Zeuch impresses, whiffs career-high 6 Yanks

Rookie implements strategy from veteran Buchholz vs. right-handed batters

September 21st, 2019

NEW YORK -- Blue Jays rookie T.J. Zeuch started Saturday’s game against the Yankees in uncharacteristic fashion, allowing a leadoff single and then striking out the side.

Zeuch didn’t stop there, either, striking out Gio Urshela to lead off the top of the second inning, too. Zeuch finished his afternoon with six strikeouts over four innings of two-run ball, and while there was some very loud contact in his final frame, those strikeouts were an encouraging sign to take from the 7-2 loss for a pitcher who so rarely relies on them.

Zeuch made 13 starts with Triple-A Buffalo after the start of his season was delayed by a right lat strain. With the Bisons, Zeuch struck out just 39 batters over 78 innings, good for a 4.5 strikeouts-per-nine-innings rate. That was closer to the norm in the 80s, but in a modern game where home runs and strikeouts rule the day, it makes Zeuch an interesting fit.

On Saturday, he fit right in.

“You know what was music to my ears?” said manager Charlie Montoyo. “I asked [Luke] Maile how T.J. was, the first time he catches him, and he said, ‘Man, his ball’s got good sink and his ball’s got good movement.’ That was music to my ears.”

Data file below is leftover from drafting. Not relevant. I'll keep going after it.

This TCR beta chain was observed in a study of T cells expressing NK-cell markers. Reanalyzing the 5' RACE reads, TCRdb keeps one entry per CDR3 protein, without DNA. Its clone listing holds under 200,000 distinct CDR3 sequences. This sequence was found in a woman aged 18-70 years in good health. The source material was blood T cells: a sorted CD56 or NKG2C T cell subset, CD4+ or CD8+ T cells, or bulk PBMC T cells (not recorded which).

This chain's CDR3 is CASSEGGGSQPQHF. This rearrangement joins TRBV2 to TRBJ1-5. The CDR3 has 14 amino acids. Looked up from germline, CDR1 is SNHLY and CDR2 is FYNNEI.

Much like Jacob Waguespack, who started the series opener on Friday, Zeuch was aggressive, particularly when it came to pitching inside. The Yankees made the right adjustments the second time through the order, though, which led to a pair of loud doubles and an RBI single in the fourth inning. That capped Zeuch’s day at 70 pitches and kept him from facing an intimidating Yanks lineup for a third time.

That aggressive approach was the result of a conversation that Zeuch had with Clay Buchholz, who has quietly become an influential veteran to many of the Blue Jays’ young starters. Buchholz helped Sunday’s starter, Trent Thornton, discover a new grip to use on his big curveball. With Zeuch, Buchholz has helped him with game-planning against a specific type of lineup.

“He said that their right-handed hitters, especially, like to get their arms extended and push the ball the other way,” Zeuch said, “especially playing here with the short porch in right field, to kind of abuse that. The plan for today was to get in on their hands and not let them take advantage of the short porch.”

Zeuch tried to let his pitches live naturally inside that strategy and not force the issue chasing strikeouts. His fastball, which averaged 92.6 mph, according to Statcast, lived on the inside edge against right-handed hitters, and aside from a couple that caught the heart of the plate, was an effective offering.

“Luke did an unbelievable job behind the plate and setting them up to make it a little easier on me,” Zeuch said. “Overall, it’s just executing pitches that really leads to strikeouts, not going for strikeouts.”

Toronto’s offense was quiet against Canadian lefty James Paxton. The lineup combined for just six hits and didn’t work a walk all game long, with an RBI single from Jonathan Davis and an RBI double from Teoscar Hernandez responsible for the runs.